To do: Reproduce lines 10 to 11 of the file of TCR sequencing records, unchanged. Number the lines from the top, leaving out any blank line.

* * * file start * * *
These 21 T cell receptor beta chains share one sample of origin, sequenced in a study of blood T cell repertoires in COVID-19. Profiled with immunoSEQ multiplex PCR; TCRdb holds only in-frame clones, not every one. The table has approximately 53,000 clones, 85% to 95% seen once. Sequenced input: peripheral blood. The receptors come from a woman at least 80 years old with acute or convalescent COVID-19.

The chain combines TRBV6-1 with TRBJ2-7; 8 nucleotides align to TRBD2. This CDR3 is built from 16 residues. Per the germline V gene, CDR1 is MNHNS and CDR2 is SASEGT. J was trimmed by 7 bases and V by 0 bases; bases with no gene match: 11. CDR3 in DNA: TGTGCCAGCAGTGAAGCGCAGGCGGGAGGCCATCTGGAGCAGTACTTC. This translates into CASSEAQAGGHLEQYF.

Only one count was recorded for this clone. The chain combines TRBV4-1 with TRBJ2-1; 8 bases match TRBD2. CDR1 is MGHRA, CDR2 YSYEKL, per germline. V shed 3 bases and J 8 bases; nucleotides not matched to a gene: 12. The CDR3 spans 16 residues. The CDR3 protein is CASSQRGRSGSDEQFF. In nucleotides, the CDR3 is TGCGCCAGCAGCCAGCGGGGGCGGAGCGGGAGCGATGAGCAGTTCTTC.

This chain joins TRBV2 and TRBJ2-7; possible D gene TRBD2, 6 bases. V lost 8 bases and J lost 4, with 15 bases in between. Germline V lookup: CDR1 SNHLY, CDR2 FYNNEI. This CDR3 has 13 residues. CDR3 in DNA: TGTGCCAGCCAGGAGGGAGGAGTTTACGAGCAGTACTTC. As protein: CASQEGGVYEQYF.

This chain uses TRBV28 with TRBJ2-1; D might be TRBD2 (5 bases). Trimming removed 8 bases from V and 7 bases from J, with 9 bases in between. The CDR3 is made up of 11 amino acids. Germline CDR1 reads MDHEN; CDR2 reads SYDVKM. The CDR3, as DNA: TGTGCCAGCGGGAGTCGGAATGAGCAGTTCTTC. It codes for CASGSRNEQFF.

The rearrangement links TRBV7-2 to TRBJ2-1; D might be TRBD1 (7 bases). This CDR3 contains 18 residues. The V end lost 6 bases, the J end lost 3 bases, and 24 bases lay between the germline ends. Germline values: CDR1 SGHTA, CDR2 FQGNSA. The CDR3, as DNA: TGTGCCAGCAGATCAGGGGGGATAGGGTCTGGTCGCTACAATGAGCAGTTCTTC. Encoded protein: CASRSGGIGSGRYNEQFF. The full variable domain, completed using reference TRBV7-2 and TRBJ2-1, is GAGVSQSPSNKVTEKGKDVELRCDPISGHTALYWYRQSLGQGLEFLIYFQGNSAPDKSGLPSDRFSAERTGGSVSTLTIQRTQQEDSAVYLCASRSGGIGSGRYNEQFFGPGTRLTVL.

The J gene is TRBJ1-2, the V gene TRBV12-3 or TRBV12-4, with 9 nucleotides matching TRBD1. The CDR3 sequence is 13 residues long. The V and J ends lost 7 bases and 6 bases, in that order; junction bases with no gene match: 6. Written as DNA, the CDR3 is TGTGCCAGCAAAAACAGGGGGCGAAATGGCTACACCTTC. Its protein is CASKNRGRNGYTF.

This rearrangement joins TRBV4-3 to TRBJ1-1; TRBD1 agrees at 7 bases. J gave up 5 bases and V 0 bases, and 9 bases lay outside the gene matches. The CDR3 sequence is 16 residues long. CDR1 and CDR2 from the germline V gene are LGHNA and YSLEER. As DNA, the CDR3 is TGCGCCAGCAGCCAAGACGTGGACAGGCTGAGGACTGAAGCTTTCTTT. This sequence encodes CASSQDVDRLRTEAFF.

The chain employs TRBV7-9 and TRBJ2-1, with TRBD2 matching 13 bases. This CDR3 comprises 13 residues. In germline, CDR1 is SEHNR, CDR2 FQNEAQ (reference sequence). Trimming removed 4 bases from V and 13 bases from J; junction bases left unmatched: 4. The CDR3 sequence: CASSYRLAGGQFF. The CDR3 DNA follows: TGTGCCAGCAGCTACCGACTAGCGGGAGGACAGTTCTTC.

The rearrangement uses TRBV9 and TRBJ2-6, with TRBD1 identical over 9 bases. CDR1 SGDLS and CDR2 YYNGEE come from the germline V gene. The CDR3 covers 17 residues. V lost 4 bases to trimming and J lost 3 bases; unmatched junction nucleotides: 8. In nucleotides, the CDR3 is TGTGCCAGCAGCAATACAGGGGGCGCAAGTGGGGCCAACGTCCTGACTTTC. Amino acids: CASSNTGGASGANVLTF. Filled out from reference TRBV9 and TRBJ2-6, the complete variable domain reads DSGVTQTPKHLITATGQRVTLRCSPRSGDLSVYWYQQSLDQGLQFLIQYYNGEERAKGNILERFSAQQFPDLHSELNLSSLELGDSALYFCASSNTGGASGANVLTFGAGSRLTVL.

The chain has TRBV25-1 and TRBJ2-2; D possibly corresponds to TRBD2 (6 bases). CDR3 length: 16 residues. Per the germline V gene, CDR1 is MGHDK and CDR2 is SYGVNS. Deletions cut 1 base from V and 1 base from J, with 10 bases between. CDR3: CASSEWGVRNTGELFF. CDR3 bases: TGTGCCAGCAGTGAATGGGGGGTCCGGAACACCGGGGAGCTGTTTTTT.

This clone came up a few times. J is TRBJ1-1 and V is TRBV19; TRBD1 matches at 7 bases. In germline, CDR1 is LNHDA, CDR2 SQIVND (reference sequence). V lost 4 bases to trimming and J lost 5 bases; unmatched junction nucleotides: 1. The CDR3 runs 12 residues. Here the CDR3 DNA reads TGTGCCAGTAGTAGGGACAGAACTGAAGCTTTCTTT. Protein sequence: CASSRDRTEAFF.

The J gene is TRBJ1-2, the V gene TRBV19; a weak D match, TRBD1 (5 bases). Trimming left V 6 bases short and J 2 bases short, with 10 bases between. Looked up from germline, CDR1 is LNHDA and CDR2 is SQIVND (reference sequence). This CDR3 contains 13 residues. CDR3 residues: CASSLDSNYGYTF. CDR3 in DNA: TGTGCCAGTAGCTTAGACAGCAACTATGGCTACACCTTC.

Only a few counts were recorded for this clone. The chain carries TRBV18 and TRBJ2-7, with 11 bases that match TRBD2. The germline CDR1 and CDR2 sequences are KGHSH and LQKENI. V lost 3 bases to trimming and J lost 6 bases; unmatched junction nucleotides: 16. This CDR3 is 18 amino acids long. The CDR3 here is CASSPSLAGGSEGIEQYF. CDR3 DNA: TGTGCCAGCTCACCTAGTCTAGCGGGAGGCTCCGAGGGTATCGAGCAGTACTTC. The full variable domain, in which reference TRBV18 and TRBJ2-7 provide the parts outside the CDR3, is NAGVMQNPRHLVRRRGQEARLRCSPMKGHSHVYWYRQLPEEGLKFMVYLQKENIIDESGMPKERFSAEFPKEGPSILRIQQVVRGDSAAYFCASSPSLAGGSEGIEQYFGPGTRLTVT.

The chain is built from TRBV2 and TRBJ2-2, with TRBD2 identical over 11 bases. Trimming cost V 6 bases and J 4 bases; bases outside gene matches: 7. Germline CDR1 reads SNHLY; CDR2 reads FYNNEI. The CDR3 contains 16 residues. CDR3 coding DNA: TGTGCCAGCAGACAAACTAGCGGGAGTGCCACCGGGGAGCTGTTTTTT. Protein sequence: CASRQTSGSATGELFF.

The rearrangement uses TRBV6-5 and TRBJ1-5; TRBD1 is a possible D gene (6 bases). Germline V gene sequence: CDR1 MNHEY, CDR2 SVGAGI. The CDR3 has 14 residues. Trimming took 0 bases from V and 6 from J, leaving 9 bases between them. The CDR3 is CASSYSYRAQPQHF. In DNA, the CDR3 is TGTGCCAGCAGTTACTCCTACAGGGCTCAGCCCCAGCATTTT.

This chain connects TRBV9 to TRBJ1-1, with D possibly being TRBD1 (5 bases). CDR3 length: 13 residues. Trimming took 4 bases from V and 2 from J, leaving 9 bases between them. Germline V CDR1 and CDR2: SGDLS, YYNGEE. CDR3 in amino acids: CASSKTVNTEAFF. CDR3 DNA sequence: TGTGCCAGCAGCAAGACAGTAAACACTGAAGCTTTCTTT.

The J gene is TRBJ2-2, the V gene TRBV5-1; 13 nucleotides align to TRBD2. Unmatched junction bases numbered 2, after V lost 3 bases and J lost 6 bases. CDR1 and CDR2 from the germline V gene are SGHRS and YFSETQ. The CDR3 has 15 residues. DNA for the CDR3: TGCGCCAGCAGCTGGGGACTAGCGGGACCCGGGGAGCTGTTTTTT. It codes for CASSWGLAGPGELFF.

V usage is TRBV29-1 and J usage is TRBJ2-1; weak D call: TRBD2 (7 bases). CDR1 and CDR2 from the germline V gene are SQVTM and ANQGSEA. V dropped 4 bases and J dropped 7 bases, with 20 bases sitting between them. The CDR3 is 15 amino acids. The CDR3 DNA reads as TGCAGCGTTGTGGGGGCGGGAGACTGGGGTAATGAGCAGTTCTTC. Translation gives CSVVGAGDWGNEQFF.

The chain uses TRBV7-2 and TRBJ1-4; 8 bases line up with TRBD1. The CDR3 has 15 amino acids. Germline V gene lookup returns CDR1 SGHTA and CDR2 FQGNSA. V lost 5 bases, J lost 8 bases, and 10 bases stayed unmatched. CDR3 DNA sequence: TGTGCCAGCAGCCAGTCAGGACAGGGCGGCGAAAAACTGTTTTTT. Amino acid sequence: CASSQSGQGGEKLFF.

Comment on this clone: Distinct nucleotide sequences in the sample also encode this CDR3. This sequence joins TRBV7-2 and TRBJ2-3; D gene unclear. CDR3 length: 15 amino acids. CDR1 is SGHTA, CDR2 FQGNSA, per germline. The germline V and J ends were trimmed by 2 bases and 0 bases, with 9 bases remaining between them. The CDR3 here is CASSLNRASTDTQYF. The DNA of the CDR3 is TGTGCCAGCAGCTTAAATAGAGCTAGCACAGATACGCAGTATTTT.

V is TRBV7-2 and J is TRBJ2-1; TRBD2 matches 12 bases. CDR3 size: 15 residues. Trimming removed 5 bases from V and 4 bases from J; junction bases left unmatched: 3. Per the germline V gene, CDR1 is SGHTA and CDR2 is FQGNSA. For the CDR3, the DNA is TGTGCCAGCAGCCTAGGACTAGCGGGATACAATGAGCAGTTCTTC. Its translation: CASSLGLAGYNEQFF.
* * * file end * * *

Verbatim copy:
The rearrangement uses TRBV9 and TRBJ2-6, with TRBD1 identical over 9 bases. CDR1 SGDLS and CDR2 YYNGEE come from the germline V gene. The CDR3 covers 17 residues. V lost 4 bases to trimming and J lost 3 bases; unmatched junction nucleotides: 8. In nucleotides, the CDR3 is TGTGCCAGCAGCAATACAGGGGGCGCAAGTGGGGCCAACGTCCTGACTTTC. Amino acids: CASSNTGGASGANVLTF. Filled out from reference TRBV9 and TRBJ2-6, the complete variable domain reads DSGVTQTPKHLITATGQRVTLRCSPRSGDLSVYWYQQSLDQGLQFLIQYYNGEERAKGNILERFSAQQFPDLHSELNLSSLELGDSALYFCASSNTGGASGANVLTFGAGSRLTVL.

The chain has TRBV25-1 and TRBJ2-2; D possibly corresponds to TRBD2 (6 bases). CDR3 length: 16 residues. Per the germline V gene, CDR1 is MGHDK and CDR2 is SYGVNS. Deletions cut 1 base from V and 1 base from J, with 10 bases between. CDR3: CASSEWGVRNTGELFF. CDR3 bases: TGTGCCAGCAGTGAATGGGGGGTCCGGAACACCGGGGAGCTGTTTTTT.